Reimagining Notre Dame’s spire

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Fires which struck the Notre Dame Cathedral in Paris sparked an immediate outpouring of promises for funds to help rebuild the famed structure. French President Emmanuel Macron called for it to be rebuilt within five years.

And that’s triggered another debate, how should the building, started in 1160 and restored multiple times, look?

Frank Matero, University of Pennsylvania architecture professor, told Architectural Digest in May renovations should be carefully done without the an architect’s stamp on design. “I think the problem is that architects want their intervention to be visible.”

He may be right. Suggestions are coming forth about how the cathedral’s spire might look if it were updated. That includes Chris Craiker, a Napa architect. Craiker says he’s been a registered architect in Napa and Marin counties for 40 years and also past president of the Northern Division of the Building Industry Association.

He details his vision of the French landmark.

The famed cathedral at Notre Dame of Paris spiraled into flames on April 15th, 2019, causing international controversy. The destruction of the historical landmark sparked the French government to hold a competition to design a replacement spire. I felt inspired and motivated to provide my own design for replacement of the Paris’ Notre Dame Cathedral Spire.

With various ideas and drawings emerging from numerous architects, many designs range from traditional Gothic architecture to rigorous religious interpretation.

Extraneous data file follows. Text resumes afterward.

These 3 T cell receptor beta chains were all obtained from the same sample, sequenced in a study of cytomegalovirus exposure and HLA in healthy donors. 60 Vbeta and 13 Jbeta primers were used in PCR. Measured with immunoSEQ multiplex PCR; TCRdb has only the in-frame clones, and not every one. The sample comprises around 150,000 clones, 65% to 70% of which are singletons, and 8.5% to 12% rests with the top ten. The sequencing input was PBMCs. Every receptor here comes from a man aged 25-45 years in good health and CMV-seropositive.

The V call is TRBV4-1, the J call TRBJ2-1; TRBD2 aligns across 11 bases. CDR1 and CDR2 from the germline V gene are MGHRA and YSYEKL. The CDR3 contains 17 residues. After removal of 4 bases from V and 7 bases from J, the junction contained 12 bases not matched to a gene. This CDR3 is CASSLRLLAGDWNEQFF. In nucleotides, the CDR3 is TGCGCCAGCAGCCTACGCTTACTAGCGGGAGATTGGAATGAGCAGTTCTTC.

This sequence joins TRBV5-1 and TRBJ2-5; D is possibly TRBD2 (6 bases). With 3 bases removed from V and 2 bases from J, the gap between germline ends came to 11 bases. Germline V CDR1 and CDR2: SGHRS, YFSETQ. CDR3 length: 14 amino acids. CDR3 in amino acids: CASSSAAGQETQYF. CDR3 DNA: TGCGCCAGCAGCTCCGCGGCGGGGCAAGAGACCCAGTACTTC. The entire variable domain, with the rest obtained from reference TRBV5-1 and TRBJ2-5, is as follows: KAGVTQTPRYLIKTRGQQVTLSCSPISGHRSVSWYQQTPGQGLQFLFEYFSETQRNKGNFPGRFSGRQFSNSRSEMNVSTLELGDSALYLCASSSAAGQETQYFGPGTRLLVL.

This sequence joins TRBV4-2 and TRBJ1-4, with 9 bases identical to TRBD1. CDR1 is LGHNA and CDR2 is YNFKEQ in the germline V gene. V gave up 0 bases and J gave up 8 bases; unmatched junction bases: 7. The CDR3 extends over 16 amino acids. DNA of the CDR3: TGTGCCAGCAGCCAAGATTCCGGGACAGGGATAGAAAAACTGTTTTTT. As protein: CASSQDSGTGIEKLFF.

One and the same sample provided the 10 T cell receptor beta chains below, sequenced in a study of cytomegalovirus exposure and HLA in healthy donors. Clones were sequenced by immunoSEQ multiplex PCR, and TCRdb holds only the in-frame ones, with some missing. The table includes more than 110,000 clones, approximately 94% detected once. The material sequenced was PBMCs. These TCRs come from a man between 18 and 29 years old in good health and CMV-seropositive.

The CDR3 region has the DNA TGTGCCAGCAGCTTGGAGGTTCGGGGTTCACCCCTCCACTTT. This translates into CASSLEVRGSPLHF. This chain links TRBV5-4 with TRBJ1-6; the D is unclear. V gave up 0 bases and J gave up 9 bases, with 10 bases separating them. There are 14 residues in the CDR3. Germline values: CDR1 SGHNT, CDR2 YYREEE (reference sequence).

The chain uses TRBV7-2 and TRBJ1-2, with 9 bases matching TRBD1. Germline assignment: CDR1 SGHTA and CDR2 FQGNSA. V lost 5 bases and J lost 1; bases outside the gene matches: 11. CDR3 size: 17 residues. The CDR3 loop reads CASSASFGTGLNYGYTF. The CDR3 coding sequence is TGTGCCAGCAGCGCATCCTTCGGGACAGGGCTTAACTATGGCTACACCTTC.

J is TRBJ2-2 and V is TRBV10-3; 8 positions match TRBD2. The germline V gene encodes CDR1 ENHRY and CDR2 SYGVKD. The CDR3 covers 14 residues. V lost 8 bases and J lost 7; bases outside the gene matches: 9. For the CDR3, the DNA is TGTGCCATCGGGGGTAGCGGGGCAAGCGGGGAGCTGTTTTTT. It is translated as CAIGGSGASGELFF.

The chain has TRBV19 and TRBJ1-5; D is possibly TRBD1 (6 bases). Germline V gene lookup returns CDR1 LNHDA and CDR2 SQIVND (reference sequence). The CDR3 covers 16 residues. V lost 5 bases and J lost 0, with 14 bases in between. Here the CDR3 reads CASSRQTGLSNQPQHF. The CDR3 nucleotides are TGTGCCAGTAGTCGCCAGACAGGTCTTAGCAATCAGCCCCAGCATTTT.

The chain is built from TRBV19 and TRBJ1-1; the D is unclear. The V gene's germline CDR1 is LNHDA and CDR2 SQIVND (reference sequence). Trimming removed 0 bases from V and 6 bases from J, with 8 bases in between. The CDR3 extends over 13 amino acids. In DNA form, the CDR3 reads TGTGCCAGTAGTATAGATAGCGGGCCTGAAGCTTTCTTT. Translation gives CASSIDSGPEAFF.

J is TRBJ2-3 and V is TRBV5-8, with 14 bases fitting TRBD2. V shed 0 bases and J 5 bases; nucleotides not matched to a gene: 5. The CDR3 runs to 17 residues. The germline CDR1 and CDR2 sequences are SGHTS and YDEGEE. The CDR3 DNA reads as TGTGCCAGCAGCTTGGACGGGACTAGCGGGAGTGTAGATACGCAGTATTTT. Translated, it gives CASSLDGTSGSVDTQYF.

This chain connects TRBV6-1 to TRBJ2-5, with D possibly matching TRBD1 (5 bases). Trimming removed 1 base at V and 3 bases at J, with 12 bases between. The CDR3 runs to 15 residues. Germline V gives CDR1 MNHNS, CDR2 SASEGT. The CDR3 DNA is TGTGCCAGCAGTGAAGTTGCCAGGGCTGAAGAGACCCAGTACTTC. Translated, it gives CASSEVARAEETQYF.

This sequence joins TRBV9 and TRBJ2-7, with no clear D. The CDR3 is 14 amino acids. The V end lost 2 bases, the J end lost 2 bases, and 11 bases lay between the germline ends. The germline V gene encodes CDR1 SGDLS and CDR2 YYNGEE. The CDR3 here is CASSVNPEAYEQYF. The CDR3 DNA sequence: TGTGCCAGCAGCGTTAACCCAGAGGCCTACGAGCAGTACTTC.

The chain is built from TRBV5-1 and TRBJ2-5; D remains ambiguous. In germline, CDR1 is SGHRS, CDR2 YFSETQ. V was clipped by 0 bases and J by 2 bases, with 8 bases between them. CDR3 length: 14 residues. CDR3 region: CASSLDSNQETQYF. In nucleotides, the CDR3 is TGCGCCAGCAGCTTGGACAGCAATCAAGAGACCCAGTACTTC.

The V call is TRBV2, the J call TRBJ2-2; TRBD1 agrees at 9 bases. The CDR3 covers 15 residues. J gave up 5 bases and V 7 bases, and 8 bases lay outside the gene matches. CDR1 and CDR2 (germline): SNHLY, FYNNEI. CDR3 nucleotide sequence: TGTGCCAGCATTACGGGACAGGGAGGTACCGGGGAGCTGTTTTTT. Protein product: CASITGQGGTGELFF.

I wanted to design something more contemporary. Utilizing lightweight transparent materials will keep the building fascinating and captivating. I wanted to jump in immediately on the day of the fire. People all over the world were starting to throw ideas on the internet. My intent was to do something more contemporary and edgy. The French are not afraid to do something new.

To create the new spire with a new interpretation, I designed the pointed tower to be comprised of multiple golden bands. The design will symbolize the original spire and the flames, allowing the channels and rings to be a remain forever in Paris’ history.

I felt the way the flames were reaching up to the sky was something that should be captured as a piece of art. It was my intention to recreate the image of that spire on fire. I call my design “The Rings of Joan d’ Arc.” I considered this to be the jewel in the tiara of the cathedral.

Some history is important here. Notre Dame means “Our Lady of Paris” in French. While the exterior is hand cut stone, most of the roof and the spire were of ancient timbers. It is estimated there is 52 acres of French Oak throughout.s Virtually, none of the cathedral’s roof was left from the April fire.

The original Gothic construction took place in the 12th century. This would be the third spire at the cathedral. Notre Dame’s original spire, which was also a bell tower, was taken down in the late 1700s. A second and current spire that burned was created in the mid-1800s.

While the inspiration and vision for the spire are designed, the actual engineering is under investigation.

I am designing the spire to be made from fireproof materials, probably carbon-based threads, while maintaining a super-strong base for support. Knowing that the structure has to fit the code compliance requirements for the historical renovation of the building, engineering is still in the works.

In the past, I have designed golf courses and marinas in Japan. I also was one of the designers of Hugh Hefner’s famed Grotto backyard pool. If chosen to recreate the Notre Dame spire, this would be my first project in Europe. I have visited the Notre Dame cathedral twice. My estimated budget would be 15 million or 16.2 million Euros to construct the spire.

If my design were chosen, I’d be very, very thrilled, of course. Every architect wants to have something special under their belt. I will be travelling to Paris in August to present my concept. If not selected I’d be honored to be a consultant on the project. If I can contribute, even in the smallest way, I’d be honored.

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